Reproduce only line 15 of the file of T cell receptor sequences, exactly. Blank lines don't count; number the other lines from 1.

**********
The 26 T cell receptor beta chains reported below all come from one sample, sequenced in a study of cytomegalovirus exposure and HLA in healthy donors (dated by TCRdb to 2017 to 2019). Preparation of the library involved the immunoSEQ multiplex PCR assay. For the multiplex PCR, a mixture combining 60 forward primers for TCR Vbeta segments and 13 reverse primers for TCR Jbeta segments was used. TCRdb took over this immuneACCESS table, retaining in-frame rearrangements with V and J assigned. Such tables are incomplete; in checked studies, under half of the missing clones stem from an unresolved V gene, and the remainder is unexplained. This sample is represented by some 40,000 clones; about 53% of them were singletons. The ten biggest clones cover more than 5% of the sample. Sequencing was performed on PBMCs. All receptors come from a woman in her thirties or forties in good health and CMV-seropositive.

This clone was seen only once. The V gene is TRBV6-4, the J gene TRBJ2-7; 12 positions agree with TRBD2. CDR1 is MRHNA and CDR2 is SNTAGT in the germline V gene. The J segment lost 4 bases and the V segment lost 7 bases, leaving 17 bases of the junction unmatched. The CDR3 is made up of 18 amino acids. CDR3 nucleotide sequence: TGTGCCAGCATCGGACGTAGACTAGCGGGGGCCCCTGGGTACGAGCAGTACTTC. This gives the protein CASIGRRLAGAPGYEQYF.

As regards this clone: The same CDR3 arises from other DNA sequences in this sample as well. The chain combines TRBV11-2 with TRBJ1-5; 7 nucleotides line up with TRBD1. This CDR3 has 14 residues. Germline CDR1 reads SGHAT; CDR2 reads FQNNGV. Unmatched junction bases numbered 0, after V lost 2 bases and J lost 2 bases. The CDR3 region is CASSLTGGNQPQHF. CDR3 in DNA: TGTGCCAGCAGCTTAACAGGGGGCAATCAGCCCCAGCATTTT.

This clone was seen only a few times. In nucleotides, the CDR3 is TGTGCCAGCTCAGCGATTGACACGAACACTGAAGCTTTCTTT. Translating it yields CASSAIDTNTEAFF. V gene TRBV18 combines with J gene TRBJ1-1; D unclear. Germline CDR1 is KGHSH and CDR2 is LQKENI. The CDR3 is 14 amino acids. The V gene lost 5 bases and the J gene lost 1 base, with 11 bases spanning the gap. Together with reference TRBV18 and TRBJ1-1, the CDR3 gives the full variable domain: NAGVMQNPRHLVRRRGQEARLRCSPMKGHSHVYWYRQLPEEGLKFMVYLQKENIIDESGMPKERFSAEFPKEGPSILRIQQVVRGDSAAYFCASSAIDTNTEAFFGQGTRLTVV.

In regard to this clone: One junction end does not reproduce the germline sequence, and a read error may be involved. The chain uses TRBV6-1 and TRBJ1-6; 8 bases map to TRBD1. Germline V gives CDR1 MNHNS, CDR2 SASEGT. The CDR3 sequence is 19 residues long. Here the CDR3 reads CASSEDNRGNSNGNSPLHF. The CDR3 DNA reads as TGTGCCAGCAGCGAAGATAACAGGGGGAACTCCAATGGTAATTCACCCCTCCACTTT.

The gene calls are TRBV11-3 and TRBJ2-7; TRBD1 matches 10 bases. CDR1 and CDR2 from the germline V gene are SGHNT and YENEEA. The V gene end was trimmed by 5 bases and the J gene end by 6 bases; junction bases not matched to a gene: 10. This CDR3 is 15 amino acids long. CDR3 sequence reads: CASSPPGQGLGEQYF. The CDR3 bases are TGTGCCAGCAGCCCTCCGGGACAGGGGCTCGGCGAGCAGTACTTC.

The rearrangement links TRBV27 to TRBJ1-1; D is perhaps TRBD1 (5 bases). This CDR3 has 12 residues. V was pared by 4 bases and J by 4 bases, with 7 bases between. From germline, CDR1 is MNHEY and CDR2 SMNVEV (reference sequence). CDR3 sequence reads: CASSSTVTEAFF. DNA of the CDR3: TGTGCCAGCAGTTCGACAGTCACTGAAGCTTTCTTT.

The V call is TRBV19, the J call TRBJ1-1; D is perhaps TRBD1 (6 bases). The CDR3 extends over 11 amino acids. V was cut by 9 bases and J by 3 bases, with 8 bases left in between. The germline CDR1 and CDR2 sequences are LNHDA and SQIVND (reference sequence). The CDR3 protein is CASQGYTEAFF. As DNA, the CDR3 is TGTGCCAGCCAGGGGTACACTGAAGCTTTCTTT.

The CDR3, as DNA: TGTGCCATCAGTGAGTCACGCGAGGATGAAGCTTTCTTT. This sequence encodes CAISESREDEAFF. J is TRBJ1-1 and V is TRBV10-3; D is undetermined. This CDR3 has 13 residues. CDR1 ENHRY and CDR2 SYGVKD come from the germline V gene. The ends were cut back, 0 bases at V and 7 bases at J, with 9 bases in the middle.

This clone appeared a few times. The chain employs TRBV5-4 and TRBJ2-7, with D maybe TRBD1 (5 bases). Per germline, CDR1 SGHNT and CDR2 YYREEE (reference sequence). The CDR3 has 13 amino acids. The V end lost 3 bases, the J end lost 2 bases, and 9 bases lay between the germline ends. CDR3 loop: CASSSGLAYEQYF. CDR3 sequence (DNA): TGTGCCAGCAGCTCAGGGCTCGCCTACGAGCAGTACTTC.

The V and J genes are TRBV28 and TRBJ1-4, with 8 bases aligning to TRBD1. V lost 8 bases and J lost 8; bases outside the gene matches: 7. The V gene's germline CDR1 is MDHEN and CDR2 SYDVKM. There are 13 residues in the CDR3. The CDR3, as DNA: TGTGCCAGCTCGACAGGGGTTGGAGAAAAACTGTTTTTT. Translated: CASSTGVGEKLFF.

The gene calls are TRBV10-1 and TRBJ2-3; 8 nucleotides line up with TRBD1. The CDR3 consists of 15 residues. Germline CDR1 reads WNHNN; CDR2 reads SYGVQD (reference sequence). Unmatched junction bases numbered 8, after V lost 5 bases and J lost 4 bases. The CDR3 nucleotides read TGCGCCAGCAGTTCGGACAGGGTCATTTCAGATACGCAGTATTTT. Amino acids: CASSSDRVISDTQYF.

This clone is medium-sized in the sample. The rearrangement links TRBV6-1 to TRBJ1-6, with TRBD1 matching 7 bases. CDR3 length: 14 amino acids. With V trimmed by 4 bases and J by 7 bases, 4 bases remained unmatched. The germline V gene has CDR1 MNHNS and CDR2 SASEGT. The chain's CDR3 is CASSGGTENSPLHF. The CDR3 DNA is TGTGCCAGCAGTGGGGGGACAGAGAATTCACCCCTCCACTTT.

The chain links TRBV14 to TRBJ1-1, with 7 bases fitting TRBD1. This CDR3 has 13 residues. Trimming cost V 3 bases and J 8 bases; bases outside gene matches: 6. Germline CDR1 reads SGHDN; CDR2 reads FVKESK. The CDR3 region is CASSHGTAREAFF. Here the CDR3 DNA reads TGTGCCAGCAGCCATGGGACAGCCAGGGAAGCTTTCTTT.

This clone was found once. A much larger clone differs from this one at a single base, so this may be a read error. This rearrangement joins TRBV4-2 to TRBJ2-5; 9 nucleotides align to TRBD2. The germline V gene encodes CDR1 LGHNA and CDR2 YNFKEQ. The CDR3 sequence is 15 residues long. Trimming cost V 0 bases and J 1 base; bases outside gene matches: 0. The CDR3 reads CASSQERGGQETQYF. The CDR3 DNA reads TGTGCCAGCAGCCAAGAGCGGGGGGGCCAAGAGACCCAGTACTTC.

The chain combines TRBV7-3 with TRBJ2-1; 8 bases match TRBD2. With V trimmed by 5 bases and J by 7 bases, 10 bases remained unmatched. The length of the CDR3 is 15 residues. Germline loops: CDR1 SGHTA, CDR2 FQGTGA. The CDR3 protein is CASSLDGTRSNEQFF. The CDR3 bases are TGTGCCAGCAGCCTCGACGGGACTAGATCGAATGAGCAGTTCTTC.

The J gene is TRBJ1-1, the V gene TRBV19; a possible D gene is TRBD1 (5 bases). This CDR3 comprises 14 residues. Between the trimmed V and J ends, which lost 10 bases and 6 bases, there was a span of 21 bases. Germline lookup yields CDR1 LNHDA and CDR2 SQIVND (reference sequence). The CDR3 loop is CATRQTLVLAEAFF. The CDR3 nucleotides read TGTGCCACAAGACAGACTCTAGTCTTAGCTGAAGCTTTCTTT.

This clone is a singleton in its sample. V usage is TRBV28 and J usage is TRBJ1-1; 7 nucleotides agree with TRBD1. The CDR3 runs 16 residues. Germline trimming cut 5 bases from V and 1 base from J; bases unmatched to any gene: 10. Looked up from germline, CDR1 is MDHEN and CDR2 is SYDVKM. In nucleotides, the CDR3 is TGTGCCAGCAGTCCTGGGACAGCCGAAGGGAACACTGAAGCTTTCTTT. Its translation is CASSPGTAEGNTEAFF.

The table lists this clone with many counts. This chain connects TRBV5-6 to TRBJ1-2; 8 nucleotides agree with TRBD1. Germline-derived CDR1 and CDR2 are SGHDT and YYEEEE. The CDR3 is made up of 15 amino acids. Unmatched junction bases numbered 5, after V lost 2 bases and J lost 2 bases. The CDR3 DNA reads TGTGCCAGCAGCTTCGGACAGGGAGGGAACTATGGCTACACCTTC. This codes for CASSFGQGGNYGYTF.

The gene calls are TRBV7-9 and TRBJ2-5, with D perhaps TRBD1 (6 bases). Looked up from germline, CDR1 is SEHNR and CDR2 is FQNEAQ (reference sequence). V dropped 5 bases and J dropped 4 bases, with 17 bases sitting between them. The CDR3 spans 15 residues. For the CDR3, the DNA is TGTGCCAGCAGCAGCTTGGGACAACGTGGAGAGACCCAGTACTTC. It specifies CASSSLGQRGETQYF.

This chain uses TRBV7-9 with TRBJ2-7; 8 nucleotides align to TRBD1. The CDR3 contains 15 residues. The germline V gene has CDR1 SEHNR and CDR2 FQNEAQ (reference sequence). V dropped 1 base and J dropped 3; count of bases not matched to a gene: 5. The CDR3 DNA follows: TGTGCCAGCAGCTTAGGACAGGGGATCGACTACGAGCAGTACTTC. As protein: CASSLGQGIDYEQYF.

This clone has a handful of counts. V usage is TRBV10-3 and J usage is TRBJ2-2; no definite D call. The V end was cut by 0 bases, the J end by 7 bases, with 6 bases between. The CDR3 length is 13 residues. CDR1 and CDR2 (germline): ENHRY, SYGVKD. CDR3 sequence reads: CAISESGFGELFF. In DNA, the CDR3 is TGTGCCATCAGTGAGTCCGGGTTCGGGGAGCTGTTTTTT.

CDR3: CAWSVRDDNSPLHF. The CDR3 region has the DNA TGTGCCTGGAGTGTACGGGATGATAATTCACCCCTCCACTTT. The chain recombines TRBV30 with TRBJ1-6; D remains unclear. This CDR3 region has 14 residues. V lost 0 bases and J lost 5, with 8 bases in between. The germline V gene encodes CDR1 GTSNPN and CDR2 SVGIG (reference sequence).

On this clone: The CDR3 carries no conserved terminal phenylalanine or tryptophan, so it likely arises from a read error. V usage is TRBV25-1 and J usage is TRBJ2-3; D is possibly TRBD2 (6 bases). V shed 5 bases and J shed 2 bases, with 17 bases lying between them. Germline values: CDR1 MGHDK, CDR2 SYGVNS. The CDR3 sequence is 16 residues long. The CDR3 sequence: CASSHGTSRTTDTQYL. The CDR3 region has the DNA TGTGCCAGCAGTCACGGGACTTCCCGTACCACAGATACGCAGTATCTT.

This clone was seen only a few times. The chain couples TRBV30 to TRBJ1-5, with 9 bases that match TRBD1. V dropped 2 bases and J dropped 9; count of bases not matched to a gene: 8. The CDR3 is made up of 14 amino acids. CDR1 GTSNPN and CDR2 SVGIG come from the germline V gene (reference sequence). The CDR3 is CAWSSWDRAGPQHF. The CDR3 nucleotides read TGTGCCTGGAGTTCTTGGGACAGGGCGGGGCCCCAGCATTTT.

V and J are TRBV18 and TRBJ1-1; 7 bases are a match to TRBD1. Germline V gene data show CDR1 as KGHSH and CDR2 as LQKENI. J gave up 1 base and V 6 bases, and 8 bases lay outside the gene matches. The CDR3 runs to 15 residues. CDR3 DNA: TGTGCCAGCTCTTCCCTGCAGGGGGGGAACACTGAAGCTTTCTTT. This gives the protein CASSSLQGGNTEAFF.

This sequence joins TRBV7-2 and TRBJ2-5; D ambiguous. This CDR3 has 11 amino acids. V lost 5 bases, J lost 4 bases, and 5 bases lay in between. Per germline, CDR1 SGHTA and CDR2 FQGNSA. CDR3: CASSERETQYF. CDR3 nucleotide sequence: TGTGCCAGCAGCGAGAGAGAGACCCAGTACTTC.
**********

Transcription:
This clone was found once. A much larger clone differs from this one at a single base, so this may be a read error. This rearrangement joins TRBV4-2 to TRBJ2-5; 9 nucleotides align to TRBD2. The germline V gene encodes CDR1 LGHNA and CDR2 YNFKEQ. The CDR3 sequence is 15 residues long. Trimming cost V 0 bases and J 1 base; bases outside gene matches: 0. The CDR3 reads CASSQERGGQETQYF. The CDR3 DNA reads TGTGCCAGCAGCCAAGAGCGGGGGGGCCAAGAGACCCAGTACTTC.